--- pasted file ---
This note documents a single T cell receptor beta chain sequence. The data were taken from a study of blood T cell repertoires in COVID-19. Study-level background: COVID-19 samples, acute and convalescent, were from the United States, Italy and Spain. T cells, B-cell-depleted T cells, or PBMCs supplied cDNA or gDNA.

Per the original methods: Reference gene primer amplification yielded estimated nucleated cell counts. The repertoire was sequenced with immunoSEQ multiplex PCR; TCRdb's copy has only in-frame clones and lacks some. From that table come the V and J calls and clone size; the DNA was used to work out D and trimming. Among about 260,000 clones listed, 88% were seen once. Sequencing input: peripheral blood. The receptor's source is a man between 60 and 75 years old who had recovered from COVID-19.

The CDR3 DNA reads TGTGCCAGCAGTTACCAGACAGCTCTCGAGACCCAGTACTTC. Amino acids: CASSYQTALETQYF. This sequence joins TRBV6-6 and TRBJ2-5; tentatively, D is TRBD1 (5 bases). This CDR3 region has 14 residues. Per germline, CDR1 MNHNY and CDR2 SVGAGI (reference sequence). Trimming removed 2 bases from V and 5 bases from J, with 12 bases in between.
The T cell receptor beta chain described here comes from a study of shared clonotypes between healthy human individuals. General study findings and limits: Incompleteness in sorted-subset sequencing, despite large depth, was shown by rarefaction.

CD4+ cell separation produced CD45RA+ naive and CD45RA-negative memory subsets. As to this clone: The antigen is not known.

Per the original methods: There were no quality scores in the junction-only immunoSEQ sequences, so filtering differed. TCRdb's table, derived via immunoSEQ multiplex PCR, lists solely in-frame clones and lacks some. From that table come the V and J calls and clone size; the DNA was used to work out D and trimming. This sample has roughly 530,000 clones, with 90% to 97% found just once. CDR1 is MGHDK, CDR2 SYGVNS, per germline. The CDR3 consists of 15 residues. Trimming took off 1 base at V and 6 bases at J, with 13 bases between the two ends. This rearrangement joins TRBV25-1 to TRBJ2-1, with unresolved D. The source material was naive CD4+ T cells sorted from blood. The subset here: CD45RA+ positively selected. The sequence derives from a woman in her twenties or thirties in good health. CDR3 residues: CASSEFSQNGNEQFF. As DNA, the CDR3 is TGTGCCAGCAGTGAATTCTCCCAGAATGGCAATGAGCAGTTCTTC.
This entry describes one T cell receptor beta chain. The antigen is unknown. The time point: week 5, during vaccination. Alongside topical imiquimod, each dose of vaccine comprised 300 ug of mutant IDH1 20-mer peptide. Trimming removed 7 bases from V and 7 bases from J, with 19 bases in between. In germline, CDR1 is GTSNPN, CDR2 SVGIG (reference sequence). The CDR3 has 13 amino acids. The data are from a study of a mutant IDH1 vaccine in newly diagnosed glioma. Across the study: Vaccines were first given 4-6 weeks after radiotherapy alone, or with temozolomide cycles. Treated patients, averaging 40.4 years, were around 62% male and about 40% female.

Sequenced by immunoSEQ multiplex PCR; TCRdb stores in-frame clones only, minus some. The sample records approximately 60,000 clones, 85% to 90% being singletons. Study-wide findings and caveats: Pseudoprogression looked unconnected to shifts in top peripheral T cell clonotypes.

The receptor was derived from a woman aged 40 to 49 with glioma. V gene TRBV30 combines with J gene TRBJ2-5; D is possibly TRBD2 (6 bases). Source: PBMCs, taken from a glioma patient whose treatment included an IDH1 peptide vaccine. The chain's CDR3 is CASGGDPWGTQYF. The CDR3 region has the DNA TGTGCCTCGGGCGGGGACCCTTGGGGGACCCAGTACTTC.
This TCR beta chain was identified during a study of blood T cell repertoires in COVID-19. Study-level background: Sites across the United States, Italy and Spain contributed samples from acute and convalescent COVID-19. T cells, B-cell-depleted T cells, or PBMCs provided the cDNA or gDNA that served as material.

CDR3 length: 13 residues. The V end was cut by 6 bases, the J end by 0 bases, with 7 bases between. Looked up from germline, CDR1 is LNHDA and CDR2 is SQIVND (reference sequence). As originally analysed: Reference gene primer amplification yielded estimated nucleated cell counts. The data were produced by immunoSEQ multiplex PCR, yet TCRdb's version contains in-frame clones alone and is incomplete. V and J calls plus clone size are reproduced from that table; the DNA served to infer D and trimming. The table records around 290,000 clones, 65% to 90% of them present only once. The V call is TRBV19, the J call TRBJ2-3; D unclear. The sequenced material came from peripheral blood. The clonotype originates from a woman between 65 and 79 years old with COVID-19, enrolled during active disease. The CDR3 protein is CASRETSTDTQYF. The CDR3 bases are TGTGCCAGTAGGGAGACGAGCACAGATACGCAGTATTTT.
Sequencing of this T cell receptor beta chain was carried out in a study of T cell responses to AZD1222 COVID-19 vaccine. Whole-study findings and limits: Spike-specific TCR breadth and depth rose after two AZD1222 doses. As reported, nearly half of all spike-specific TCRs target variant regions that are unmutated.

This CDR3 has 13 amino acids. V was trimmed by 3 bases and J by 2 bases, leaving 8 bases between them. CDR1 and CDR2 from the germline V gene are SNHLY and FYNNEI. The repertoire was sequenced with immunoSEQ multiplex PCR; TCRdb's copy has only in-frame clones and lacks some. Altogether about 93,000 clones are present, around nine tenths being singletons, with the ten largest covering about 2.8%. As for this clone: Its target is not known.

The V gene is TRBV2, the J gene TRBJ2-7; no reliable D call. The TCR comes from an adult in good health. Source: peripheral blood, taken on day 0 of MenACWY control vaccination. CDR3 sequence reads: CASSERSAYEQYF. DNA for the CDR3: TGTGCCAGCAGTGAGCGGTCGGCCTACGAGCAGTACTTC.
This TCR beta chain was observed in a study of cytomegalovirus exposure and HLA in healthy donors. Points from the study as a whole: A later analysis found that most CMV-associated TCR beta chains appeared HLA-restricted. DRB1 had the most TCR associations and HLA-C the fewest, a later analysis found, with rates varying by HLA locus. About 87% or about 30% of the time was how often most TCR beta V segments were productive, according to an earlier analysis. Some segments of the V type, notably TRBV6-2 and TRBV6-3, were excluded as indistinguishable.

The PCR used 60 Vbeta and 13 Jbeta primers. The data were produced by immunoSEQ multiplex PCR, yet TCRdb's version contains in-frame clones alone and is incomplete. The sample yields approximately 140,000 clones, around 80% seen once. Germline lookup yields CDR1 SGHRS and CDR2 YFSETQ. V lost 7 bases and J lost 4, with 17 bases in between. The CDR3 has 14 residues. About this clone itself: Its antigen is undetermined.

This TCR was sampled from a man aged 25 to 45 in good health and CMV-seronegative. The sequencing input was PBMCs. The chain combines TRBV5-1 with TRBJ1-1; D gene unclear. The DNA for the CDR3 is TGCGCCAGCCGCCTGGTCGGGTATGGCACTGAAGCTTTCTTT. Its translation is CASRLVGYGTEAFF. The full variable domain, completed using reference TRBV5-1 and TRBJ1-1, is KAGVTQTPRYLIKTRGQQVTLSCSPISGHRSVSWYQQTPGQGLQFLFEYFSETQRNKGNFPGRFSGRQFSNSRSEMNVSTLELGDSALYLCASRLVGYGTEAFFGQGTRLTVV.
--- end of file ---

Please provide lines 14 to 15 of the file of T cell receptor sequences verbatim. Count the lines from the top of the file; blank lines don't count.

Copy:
The V gene is TRBV2, the J gene TRBJ2-7; no reliable D call. The TCR comes from an adult in good health. Source: peripheral blood, taken on day 0 of MenACWY control vaccination. CDR3 sequence reads: CASSERSAYEQYF. DNA for the CDR3: TGTGCCAGCAGTGAGCGGTCGGCCTACGAGCAGTACTTC.
This TCR beta chain was observed in a study of cytomegalovirus exposure and HLA in healthy donors. Points from the study as a whole: A later analysis found that most CMV-associated TCR beta chains appeared HLA-restricted. DRB1 had the most TCR associations and HLA-C the fewest, a later analysis found, with rates varying by HLA locus. About 87% or about 30% of the time was how often most TCR beta V segments were productive, according to an earlier analysis. Some segments of the V type, notably TRBV6-2 and TRBV6-3, were excluded as indistinguishable.